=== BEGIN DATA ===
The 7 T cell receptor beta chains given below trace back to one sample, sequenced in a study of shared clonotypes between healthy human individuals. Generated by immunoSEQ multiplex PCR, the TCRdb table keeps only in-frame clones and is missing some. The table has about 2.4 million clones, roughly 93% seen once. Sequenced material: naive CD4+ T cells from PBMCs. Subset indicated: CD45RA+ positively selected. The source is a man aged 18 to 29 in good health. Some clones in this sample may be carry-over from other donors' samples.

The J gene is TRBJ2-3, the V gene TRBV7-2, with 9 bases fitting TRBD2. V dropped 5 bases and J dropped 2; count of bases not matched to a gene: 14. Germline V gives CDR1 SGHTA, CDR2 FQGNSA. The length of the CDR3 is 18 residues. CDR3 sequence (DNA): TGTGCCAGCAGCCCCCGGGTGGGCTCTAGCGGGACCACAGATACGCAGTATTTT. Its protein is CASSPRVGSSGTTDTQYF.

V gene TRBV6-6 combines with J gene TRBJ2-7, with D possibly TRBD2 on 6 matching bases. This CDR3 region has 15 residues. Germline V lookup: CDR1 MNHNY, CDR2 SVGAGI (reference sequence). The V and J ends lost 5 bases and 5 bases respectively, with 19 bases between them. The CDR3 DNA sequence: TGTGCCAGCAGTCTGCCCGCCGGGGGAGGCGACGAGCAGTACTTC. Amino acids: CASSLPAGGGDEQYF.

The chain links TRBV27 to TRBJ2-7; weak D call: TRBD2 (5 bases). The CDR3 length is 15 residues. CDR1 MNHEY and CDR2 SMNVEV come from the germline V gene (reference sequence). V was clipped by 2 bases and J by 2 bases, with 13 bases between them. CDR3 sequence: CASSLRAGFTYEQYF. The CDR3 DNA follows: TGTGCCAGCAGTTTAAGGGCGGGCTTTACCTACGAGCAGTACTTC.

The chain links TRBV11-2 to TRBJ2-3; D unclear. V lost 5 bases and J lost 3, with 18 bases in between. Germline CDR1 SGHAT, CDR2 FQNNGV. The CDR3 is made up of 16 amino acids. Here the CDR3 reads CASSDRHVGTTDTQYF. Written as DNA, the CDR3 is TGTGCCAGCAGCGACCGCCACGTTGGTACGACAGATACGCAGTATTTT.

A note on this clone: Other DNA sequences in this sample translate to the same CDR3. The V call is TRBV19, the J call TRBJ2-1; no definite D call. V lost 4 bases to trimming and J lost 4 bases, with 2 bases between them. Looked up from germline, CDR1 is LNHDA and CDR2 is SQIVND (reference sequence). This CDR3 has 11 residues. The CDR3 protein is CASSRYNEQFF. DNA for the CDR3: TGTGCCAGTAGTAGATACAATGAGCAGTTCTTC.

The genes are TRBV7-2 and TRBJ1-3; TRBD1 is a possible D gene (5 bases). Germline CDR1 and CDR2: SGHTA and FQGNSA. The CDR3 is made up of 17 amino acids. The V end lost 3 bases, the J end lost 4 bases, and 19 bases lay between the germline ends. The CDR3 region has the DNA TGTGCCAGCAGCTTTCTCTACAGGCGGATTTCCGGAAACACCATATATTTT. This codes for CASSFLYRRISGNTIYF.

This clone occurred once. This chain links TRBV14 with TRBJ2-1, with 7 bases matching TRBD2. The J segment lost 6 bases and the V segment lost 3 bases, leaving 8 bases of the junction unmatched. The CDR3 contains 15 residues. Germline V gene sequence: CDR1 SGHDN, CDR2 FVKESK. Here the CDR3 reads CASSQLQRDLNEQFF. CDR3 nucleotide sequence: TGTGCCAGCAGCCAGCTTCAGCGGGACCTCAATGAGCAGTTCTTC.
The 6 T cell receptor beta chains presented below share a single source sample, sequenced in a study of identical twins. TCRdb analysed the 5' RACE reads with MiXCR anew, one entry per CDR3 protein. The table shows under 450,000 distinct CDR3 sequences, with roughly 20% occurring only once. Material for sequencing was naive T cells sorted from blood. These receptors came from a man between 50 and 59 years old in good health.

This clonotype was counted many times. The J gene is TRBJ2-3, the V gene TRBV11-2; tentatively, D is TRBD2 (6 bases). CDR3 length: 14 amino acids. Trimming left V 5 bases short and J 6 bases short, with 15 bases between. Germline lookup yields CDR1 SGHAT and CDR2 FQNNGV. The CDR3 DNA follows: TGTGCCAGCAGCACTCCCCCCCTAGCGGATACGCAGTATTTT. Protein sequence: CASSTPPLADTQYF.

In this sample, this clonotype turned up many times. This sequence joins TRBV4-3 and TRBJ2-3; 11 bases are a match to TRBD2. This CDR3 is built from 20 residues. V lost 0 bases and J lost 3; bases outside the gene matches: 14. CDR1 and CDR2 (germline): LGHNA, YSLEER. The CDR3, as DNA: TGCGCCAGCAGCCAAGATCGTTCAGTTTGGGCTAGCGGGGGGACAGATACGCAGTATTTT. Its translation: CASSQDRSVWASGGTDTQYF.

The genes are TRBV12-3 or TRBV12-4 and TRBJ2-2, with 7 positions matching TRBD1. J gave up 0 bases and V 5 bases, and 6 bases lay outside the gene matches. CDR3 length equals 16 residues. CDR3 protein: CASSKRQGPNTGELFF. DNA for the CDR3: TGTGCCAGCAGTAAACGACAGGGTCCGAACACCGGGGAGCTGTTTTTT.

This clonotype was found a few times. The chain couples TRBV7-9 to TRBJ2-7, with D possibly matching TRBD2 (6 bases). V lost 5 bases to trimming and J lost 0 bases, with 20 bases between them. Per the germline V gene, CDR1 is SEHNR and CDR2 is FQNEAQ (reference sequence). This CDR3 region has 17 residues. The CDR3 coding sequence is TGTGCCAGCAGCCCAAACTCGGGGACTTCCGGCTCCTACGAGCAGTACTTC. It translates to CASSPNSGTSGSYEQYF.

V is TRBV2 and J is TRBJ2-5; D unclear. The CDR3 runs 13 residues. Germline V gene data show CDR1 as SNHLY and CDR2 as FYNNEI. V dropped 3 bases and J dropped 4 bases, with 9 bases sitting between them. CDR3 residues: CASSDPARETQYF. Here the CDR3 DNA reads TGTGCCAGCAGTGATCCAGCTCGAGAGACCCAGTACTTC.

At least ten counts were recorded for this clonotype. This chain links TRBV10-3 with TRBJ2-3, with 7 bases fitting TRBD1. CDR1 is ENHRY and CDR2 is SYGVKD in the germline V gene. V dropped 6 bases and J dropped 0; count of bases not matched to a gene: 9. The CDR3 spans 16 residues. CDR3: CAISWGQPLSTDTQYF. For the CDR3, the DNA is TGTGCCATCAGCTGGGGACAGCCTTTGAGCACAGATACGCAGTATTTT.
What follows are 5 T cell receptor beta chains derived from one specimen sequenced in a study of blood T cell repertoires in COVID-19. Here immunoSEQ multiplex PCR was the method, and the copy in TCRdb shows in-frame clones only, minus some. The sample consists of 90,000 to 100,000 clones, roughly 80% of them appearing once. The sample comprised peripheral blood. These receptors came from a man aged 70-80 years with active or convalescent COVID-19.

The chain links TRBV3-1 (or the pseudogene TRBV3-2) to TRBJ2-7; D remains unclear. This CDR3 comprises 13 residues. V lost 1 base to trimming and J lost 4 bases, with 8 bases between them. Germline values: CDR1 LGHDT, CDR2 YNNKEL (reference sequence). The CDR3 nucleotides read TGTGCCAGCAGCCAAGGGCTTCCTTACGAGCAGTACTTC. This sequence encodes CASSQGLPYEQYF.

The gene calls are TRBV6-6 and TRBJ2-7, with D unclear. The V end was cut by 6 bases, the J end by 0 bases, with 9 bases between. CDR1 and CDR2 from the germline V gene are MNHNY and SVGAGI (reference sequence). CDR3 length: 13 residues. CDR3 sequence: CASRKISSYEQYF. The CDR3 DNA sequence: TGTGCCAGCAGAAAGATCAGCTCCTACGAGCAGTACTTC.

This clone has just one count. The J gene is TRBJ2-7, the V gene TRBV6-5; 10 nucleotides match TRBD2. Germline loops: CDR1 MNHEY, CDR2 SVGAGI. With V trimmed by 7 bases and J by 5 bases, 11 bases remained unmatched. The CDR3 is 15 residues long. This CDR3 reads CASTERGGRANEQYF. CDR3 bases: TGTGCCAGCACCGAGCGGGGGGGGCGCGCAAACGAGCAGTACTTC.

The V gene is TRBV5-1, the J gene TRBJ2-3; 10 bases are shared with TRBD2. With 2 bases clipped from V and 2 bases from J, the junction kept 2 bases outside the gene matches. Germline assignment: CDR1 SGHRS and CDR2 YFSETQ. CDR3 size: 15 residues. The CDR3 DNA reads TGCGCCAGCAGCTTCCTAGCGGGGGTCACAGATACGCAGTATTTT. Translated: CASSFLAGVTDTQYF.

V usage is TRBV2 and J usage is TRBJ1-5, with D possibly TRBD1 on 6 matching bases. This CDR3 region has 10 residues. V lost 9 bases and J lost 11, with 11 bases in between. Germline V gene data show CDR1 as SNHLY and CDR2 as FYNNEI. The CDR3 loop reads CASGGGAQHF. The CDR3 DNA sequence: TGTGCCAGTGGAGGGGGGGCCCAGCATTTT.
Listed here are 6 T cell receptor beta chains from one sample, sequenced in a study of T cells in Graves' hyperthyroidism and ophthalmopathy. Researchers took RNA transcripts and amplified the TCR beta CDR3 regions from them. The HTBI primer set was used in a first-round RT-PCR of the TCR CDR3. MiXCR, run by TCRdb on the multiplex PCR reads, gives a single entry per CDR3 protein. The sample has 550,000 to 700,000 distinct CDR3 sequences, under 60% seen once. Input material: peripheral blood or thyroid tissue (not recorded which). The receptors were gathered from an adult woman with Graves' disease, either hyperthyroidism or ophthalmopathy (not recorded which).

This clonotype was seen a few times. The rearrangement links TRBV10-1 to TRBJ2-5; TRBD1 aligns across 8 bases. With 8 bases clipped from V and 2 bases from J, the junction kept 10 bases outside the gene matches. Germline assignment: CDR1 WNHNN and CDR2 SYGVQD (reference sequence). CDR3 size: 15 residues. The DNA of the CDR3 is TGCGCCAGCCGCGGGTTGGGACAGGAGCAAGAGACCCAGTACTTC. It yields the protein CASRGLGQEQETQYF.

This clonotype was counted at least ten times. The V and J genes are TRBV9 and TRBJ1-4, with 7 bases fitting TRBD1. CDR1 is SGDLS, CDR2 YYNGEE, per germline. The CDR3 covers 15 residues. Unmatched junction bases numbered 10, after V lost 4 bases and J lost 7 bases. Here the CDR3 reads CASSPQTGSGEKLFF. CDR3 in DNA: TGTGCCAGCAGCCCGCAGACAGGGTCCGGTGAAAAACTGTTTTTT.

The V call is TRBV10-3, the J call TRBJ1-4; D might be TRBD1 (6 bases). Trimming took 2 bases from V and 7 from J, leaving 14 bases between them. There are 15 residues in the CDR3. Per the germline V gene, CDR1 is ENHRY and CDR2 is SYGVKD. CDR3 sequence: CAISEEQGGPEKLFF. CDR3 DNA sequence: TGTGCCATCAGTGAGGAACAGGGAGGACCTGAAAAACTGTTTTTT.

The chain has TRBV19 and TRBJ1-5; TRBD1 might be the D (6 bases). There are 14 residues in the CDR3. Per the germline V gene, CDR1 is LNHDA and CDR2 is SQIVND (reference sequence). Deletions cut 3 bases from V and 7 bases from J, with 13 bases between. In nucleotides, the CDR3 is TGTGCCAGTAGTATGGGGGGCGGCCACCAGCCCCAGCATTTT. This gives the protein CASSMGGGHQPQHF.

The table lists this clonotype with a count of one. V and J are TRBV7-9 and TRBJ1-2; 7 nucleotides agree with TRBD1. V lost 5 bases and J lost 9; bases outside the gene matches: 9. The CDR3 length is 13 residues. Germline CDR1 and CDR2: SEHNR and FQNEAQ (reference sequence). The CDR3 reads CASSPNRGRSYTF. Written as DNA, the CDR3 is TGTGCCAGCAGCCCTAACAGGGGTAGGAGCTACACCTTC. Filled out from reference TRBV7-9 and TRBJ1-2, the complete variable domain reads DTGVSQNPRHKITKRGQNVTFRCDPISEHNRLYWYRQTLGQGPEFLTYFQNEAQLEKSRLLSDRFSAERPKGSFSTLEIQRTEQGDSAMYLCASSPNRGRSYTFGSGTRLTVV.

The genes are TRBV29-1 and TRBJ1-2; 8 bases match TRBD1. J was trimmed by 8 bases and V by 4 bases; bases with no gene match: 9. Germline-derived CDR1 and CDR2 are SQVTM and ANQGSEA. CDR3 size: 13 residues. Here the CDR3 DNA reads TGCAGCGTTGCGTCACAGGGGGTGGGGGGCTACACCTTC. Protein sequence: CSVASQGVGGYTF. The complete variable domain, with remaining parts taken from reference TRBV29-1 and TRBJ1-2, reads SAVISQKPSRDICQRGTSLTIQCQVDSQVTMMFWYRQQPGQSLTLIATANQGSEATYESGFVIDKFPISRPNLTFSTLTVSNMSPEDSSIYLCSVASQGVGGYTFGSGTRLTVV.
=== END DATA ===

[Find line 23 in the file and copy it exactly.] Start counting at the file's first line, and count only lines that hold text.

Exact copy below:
This clonotype was seen a few times. The rearrangement links TRBV10-1 to TRBJ2-5; TRBD1 aligns across 8 bases. With 8 bases clipped from V and 2 bases from J, the junction kept 10 bases outside the gene matches. Germline assignment: CDR1 WNHNN and CDR2 SYGVQD (reference sequence). CDR3 size: 15 residues. The DNA of the CDR3 is TGCGCCAGCCGCGGGTTGGGACAGGAGCAAGAGACCCAGTACTTC. It yields the protein CASRGLGQEQETQYF.